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Visual storytelling, global reporting and insights drive The Washington Post’s expanded climate and environment coverage

The Post builds on its high-impact, award-winning climate journalism by more than doubling staff and introducing new columns and coverage areas to illuminate one of the world’s most consequential stories.

The Washington Post today introduces the expansion of its climate and environment journalism — a major investment of journalistic resources that reflects the scale of this global, history-defining story. The new Climate & Environment department, with more than 30 journalists, will position The Post as the world’s preeminent news organization covering climate change and its impact on humanity and the planet.

“We are reimagining climate journalism through ambitious visual storytelling and new accessible voices and coverage that will make the story more visceral and give readers ideas about how they can take action in their own lives,” said Zachary Goldfarb, Climate & Environment editor. “No story is more global, and we want our audience to know that across all our platforms, they can find the most urgent, most illuminating, and most compelling climate coverage.”

The new Climate & Environment department has five pillars of coverage: politics, policy and power; science and impacts; visual and data storytelling; climate solutions and innovations; and extreme weather coverage. In each of these, The Post’s reporting will include new storytelling styles to reach readers – especially younger, more diverse and more global readers — where they are, including on The Post’s dedicated @PostClimate Instagram account. In addition, The Post is launching:

  • Climate advice column: The column, and its newsletter companion, written by Michael Coren, aims to help readers sort through the practical dilemmas presented by climate change, whether it’s shopping, eating, homeownership or travel. This will complement the section’s broader features offering readers approachable ways to live a more sustainable life.
  • Climate Lab: In the coming weeks, The Post will debut Climate Lab, the home for visual and data-analysis stories about climate, environment and extreme weather. Featuring new Climate graphics columnist Harry Stevens, author of one of The Post’s most famous stories about the pandemic, and other work by a dedicated team of climate graphics and data specialists, Climate Lab will become a globally recognized vertical for visual storytelling.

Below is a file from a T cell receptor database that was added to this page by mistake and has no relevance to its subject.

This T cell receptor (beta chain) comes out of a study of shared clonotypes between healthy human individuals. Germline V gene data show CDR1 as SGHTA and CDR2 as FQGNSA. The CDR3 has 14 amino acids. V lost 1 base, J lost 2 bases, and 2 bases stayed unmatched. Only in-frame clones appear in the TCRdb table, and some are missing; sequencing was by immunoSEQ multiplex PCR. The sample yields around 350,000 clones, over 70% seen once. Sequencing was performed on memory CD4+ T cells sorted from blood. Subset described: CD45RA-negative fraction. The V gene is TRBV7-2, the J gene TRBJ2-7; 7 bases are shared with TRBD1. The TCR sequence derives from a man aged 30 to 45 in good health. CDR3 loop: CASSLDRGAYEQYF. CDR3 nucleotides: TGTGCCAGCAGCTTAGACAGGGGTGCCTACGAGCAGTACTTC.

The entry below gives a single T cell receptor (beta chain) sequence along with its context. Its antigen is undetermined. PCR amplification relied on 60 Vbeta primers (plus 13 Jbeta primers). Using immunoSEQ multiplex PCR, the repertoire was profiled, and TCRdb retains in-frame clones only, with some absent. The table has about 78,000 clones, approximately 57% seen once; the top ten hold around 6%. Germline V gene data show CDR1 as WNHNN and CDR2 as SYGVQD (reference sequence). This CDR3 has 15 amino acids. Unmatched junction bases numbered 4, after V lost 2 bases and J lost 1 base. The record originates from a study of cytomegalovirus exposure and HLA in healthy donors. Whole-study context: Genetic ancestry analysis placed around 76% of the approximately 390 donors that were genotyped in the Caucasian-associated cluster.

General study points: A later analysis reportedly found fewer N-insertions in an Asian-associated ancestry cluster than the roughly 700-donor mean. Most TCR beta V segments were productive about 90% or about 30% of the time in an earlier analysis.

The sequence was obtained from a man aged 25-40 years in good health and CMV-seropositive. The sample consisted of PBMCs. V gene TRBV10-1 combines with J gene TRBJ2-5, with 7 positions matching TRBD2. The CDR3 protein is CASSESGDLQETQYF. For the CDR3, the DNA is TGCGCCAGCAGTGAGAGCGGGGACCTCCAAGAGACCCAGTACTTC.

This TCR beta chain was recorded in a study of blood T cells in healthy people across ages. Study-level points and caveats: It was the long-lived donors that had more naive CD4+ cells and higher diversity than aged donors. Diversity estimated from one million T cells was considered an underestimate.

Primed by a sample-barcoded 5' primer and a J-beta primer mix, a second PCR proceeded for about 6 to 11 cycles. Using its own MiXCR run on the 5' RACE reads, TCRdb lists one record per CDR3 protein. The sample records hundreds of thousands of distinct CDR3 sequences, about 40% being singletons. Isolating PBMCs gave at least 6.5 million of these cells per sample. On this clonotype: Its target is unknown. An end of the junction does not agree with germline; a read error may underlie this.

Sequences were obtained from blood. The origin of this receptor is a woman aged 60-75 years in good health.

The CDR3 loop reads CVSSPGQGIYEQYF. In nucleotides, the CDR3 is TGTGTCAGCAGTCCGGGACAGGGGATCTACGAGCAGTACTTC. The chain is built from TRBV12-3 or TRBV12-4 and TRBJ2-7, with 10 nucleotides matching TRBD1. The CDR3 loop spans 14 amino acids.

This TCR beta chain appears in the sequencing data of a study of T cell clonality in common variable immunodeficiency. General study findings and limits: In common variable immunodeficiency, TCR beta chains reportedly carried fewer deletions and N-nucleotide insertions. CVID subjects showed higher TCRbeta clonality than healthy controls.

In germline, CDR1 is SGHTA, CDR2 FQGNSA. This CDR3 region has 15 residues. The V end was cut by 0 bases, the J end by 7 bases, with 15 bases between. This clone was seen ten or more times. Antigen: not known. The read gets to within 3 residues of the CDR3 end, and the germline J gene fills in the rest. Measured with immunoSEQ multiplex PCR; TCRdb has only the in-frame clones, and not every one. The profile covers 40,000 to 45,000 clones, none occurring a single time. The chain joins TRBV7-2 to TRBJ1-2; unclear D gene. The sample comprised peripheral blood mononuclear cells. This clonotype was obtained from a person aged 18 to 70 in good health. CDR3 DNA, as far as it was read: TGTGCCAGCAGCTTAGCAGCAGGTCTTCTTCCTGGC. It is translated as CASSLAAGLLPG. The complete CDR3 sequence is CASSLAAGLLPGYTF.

• Animalia: Staff writer Dino Grandoni will anchor a column highlighting compelling news and features about animals, wildlife recovery or recent discoveries.
  • Hidden Planet: Kasha Patel, from The Post’s weather team, will uncover curiosities and oddities about Earth and beyond.

The new work builds on The Post climate team’s record of excellence, including last year’s series on environmental justice, which was a Pulitzer Prize finalist in National Reporting, and 2019’s series “2C: Beyond the Limit,” which won the Pulitzer Prize in Explanatory Reporting. As part of this expansion, The Post will now have reporters around the United States and around the world focused on climate change and its impacts.

“We will break down climate journalism’s often monolithic and distant tone, offering relatable, strong voices demystifying science and impacts and engaging readers on tough questions,” said Juliet Eilperin, deputy Climate & Environment editor and one of the lead authors on those two projects. “We aim to produce climate journalism that inspires, reveals spaces of innovation and provides practical advice on navigating the personal and ethical questions that people face in their own lives.”

In conjunction with Climate and Environment’s expansion, Washington Post Live will host a week-long programming series entitled “This is Climate” from December 5-9. Programming will be virtual with an exclusive in-person program on Thursday, December 8.

In recent months, The Post’s Climate hires have included: Shannon Osaka, who is focused on explanatory features about news-of-the-moment; Tim Puko, who will lead coverage of politics and policy; Brianna Sacks, who will cover extreme weather and natural disasters; Allyson Chiu, who is helping anchor our Climate Solutions vertical; and Scott Dance and Amudalat Ajasa, who are helping expand coverage of global weather. Four graphics reporters have joined the team in addition to Harry Stevens, including John Muyskens, Simon Ducroquet, Naema Ahmed and Niko Kommenda. Three editors have joined, including Katie Zezima, to lead science and impact; Stuart Leavenworth, to lead politics and policy coverage; and Monica Ulmanu, to lead visual storytelling. Paulina Firozi has joined as assistant editor. Several additional hires have been made in the graphics, video, photo and design departments, with some final positions to be filled soon.

You can find The Post’s expanded Climate and Environment coverage here.